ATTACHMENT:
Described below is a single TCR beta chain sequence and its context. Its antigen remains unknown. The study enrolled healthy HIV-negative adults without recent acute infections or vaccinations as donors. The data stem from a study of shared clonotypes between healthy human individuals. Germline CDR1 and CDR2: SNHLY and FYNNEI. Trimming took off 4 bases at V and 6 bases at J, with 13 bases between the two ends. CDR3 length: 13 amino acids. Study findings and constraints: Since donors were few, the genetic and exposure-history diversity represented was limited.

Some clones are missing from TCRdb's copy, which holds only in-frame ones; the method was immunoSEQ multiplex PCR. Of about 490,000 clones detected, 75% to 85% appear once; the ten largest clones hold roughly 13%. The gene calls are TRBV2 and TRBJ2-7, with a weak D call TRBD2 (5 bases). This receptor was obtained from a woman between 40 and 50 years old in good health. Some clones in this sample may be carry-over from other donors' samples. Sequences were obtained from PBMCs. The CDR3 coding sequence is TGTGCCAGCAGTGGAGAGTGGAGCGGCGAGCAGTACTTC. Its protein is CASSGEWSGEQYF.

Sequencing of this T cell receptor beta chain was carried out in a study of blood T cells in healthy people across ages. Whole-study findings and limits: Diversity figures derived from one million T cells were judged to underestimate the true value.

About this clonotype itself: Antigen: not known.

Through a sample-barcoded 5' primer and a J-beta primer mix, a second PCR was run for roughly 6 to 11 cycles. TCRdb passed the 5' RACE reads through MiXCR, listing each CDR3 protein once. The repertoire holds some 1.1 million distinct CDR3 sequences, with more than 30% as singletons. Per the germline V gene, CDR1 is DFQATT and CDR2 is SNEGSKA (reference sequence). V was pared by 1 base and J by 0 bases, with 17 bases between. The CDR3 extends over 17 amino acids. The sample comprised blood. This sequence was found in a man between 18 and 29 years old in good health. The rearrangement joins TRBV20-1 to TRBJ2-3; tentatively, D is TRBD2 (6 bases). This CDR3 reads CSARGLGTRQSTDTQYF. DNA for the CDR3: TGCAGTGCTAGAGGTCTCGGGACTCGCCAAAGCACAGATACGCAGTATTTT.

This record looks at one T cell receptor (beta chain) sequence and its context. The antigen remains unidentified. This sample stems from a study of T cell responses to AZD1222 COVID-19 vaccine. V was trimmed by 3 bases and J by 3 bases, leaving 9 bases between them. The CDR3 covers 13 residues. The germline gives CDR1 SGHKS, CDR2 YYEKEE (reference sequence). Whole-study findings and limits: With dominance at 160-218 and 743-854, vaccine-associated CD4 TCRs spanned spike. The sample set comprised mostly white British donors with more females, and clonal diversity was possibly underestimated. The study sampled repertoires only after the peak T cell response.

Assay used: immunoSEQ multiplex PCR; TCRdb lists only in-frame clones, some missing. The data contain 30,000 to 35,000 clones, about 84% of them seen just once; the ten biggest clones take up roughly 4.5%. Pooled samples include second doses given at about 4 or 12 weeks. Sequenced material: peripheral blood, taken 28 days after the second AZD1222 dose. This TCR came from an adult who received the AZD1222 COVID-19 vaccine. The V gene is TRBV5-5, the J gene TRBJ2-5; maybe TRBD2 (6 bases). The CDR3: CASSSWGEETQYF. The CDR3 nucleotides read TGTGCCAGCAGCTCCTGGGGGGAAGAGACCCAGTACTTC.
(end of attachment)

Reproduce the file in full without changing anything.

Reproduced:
Described below is a single TCR beta chain sequence and its context. Its antigen remains unknown. The study enrolled healthy HIV-negative adults without recent acute infections or vaccinations as donors. The data stem from a study of shared clonotypes between healthy human individuals. Germline CDR1 and CDR2: SNHLY and FYNNEI. Trimming took off 4 bases at V and 6 bases at J, with 13 bases between the two ends. CDR3 length: 13 amino acids. Study findings and constraints: Since donors were few, the genetic and exposure-history diversity represented was limited.

Some clones are missing from TCRdb's copy, which holds only in-frame ones; the method was immunoSEQ multiplex PCR. Of about 490,000 clones detected, 75% to 85% appear once; the ten largest clones hold roughly 13%. The gene calls are TRBV2 and TRBJ2-7, with a weak D call TRBD2 (5 bases). This receptor was obtained from a woman between 40 and 50 years old in good health. Some clones in this sample may be carry-over from other donors' samples. Sequences were obtained from PBMCs. The CDR3 coding sequence is TGTGCCAGCAGTGGAGAGTGGAGCGGCGAGCAGTACTTC. Its protein is CASSGEWSGEQYF.

Sequencing of this T cell receptor beta chain was carried out in a study of blood T cells in healthy people across ages. Whole-study findings and limits: Diversity figures derived from one million T cells were judged to underestimate the true value.

About this clonotype itself: Antigen: not known.

Through a sample-barcoded 5' primer and a J-beta primer mix, a second PCR was run for roughly 6 to 11 cycles. TCRdb passed the 5' RACE reads through MiXCR, listing each CDR3 protein once. The repertoire holds some 1.1 million distinct CDR3 sequences, with more than 30% as singletons. Per the germline V gene, CDR1 is DFQATT and CDR2 is SNEGSKA (reference sequence). V was pared by 1 base and J by 0 bases, with 17 bases between. The CDR3 extends over 17 amino acids. The sample comprised blood. This sequence was found in a man between 18 and 29 years old in good health. The rearrangement joins TRBV20-1 to TRBJ2-3; tentatively, D is TRBD2 (6 bases). This CDR3 reads CSARGLGTRQSTDTQYF. DNA for the CDR3: TGCAGTGCTAGAGGTCTCGGGACTCGCCAAAGCACAGATACGCAGTATTTT.

This record looks at one T cell receptor (beta chain) sequence and its context. The antigen remains unidentified. This sample stems from a study of T cell responses to AZD1222 COVID-19 vaccine. V was trimmed by 3 bases and J by 3 bases, leaving 9 bases between them. The CDR3 covers 13 residues. The germline gives CDR1 SGHKS, CDR2 YYEKEE (reference sequence). Whole-study findings and limits: With dominance at 160-218 and 743-854, vaccine-associated CD4 TCRs spanned spike. The sample set comprised mostly white British donors with more females, and clonal diversity was possibly underestimated. The study sampled repertoires only after the peak T cell response.

Assay used: immunoSEQ multiplex PCR; TCRdb lists only in-frame clones, some missing. The data contain 30,000 to 35,000 clones, about 84% of them seen just once; the ten biggest clones take up roughly 4.5%. Pooled samples include second doses given at about 4 or 12 weeks. Sequenced material: peripheral blood, taken 28 days after the second AZD1222 dose. This TCR came from an adult who received the AZD1222 COVID-19 vaccine. The V gene is TRBV5-5, the J gene TRBJ2-5; maybe TRBD2 (6 bases). The CDR3: CASSSWGEETQYF. The CDR3 nucleotides read TGTGCCAGCAGCTCCTGGGGGGAAGAGACCCAGTACTTC.